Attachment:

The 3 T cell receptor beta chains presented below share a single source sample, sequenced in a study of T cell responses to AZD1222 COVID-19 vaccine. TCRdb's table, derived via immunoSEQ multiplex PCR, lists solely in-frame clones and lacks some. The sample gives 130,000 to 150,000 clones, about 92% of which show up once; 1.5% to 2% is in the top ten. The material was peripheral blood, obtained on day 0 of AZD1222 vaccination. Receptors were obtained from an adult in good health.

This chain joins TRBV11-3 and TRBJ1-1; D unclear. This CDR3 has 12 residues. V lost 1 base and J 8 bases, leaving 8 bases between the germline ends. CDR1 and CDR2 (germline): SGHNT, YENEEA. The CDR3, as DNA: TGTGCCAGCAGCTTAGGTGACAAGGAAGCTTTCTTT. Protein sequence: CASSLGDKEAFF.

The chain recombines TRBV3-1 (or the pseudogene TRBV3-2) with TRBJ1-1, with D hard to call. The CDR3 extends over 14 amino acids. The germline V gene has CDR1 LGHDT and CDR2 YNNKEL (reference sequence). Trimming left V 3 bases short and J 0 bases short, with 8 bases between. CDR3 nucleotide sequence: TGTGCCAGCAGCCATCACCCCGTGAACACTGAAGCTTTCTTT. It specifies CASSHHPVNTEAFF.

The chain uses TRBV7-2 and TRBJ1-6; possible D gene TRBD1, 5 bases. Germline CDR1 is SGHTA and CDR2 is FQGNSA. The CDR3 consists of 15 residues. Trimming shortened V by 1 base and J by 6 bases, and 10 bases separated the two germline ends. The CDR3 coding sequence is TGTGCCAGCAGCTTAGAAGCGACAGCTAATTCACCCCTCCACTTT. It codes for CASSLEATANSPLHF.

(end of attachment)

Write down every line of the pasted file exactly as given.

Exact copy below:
The 3 T cell receptor beta chains presented below share a single source sample, sequenced in a study of T cell responses to AZD1222 COVID-19 vaccine. TCRdb's table, derived via immunoSEQ multiplex PCR, lists solely in-frame clones and lacks some. The sample gives 130,000 to 150,000 clones, about 92% of which show up once; 1.5% to 2% is in the top ten. The material was peripheral blood, obtained on day 0 of AZD1222 vaccination. Receptors were obtained from an adult in good health.

This chain joins TRBV11-3 and TRBJ1-1; D unclear. This CDR3 has 12 residues. V lost 1 base and J 8 bases, leaving 8 bases between the germline ends. CDR1 and CDR2 (germline): SGHNT, YENEEA. The CDR3, as DNA: TGTGCCAGCAGCTTAGGTGACAAGGAAGCTTTCTTT. Protein sequence: CASSLGDKEAFF.

The chain recombines TRBV3-1 (or the pseudogene TRBV3-2) with TRBJ1-1, with D hard to call. The CDR3 extends over 14 amino acids. The germline V gene has CDR1 LGHDT and CDR2 YNNKEL (reference sequence). Trimming left V 3 bases short and J 0 bases short, with 8 bases between. CDR3 nucleotide sequence: TGTGCCAGCAGCCATCACCCCGTGAACACTGAAGCTTTCTTT. It specifies CASSHHPVNTEAFF.

The chain uses TRBV7-2 and TRBJ1-6; possible D gene TRBD1, 5 bases. Germline CDR1 is SGHTA and CDR2 is FQGNSA. The CDR3 consists of 15 residues. Trimming shortened V by 1 base and J by 6 bases, and 10 bases separated the two germline ends. The CDR3 coding sequence is TGTGCCAGCAGCTTAGAAGCGACAGCTAATTCACCCCTCCACTTT. It codes for CASSLEATANSPLHF.